For ground reference maneuvers, I know there are many ways that I can know wind direction: smoke, circling, weather reports from nearby airport and so on. However, how can I determine the wind direction by looking at water? I've tried to look for detailed explanations about it but I have found nothing useful. Can somebody help me to understand this issue? I would appreciate if there is any graphic materials.


3 Answers 3


The easiest way to tell the direction of the wind when you're near the water is to look for something on the shore that indicated wind direction (beaches often have flags on them)

Barring that there are a bunch of other clues that should be familiar to any sailor (or seaplane pilot) which you can borrow:

  • Boats lying at anchor weathervane and automatically point into the wind
    This isn't 100% reliable: Some boats will set two anchors (fore and stern) and won't weathervane. Also when the tide is shifting boats will swing to align with the tide if it's stronger than the wind.

  • Boats lying at anchor sometimes have a flag on them
    Flags on a boat at anchor work the same way as flags on land - they're excellent indicators of wind direction.

  • On calm bodies of water the wind creates visible surface ripples
    The concave side of these ripples is the windward side.
    Wind Direction from Ripples
    (Visualize the water as being a large bowl of soup - now blow on the soup. The ripples will have the same shape.)
    This same principle applies to larger waves as well (other factors could cause the dominant breeze along a shoreline to not be quite perpendicular to the waves, but if your concern is ground reference maneuvers it's "close enough").

  • "Wind Streaks" on the sea indicate wind direction
    Wind streaks are somewhat ambiguous in that they're aligned with the wind, but don't tell you which way it's blowing: You have to figure that out for yourself (for example by looking at the shape of the waves as described above).
    Wind Streaks

  • Surf spray gives wind speed and direction
    Waves breaking will produce spray that blows downwind - I couldn't find a good illustration for this, but the finer spray tends to blow, while heavier drops just fall. The distance the spray blows gives an approximate indication of wind speed.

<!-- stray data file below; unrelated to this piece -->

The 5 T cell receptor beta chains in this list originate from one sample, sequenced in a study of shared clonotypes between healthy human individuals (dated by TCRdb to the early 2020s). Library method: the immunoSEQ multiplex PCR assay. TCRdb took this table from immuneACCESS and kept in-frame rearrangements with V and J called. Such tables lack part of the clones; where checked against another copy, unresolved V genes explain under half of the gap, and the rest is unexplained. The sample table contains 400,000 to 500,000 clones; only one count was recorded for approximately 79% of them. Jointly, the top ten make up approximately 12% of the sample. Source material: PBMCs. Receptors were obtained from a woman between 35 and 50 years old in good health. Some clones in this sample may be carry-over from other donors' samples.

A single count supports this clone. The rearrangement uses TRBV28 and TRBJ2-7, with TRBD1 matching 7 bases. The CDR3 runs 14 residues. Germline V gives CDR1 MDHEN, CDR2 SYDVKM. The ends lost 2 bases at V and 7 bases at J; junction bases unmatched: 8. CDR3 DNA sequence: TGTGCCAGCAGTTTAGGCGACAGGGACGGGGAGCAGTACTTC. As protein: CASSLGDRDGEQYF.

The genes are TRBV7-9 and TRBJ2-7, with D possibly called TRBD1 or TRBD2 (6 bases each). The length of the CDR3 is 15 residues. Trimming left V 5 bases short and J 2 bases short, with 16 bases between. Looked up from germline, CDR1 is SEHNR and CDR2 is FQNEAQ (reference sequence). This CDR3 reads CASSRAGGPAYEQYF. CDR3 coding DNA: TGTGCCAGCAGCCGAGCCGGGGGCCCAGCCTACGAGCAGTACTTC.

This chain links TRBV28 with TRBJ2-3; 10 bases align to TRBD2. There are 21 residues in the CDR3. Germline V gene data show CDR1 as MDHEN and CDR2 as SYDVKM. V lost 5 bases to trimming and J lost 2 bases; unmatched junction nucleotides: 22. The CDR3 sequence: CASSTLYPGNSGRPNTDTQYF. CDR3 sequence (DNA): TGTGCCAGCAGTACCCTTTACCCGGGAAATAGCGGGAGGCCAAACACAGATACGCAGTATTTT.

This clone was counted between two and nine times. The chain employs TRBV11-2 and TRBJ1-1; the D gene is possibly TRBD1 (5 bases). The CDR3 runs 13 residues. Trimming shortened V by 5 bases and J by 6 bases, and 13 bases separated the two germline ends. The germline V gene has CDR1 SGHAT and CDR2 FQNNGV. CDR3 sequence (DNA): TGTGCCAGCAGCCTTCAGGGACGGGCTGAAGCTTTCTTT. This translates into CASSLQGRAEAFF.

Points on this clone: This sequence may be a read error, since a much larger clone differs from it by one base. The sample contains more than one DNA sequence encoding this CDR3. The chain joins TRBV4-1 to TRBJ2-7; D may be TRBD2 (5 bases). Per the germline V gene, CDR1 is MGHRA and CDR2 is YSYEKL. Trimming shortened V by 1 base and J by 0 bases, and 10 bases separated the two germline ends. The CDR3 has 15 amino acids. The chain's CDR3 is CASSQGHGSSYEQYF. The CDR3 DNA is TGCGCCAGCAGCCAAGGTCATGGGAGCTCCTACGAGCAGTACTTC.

It would take some pretty heavy seas to produce visible spray at altitude though, and you're more likely to see foam and whitecaps in that case

  • Foam or Whitecaps provide wind speed and direction
    Foam or whitecaps provide an indication of direction (the foam appears to move upwind - into the wind) and speed (it generally takes winds of 10-15 knots or more to produce whitecaps and foam).

  • $\begingroup$ There's a little bit about this in Chapter 6 of The Seaplane Handbook (landings), which is where I cribbed one of the "wind streaks" image from. Their explanations may also be helpful, but the content wasn't as deep as I was hoping for. $\endgroup$
    – voretaq7
    Aug 11, 2015 at 19:36

Waves move in the direction of the wind, and form long lines. Cresting waves always break downwind & whitecaps are generally pretty easy to spot.

So look for parallel lines of waves. A line perpendicular to the wave-line will be directly-into / directly-away from the wind.

If the waves are very large or moving very slowly, it may be hard to determine which direction they're moving, but at least you'll have an axis for the wind direction.

If the water is calm enough that you cannot figure out wind direction, it generally means there isn't much wind to speak of. It generally only takes a couple knots of wind speed to make discernible waves.

  • 3
    $\begingroup$ Note that, on large bodies of water (oceans, seas, large lakes), you might get swell moving in a direction that doesn't match the local wind. $\endgroup$ Aug 12, 2015 at 10:36

On inland bodies of water (lakes, ponds, etc.), as the wind blows across the ground the water will be calm on the side where the wind blows from.

Small lake at sunset showing wind direction

It's hard to get a good photo with an iPhone at 10,000 feet, but this shows a pond with calm water on the left and waves on the right. The wind blows from the left. This photo was taken close to sunset so the difference in surface characteristics of the water is pretty dramatic, but this can be seen in just about any light.


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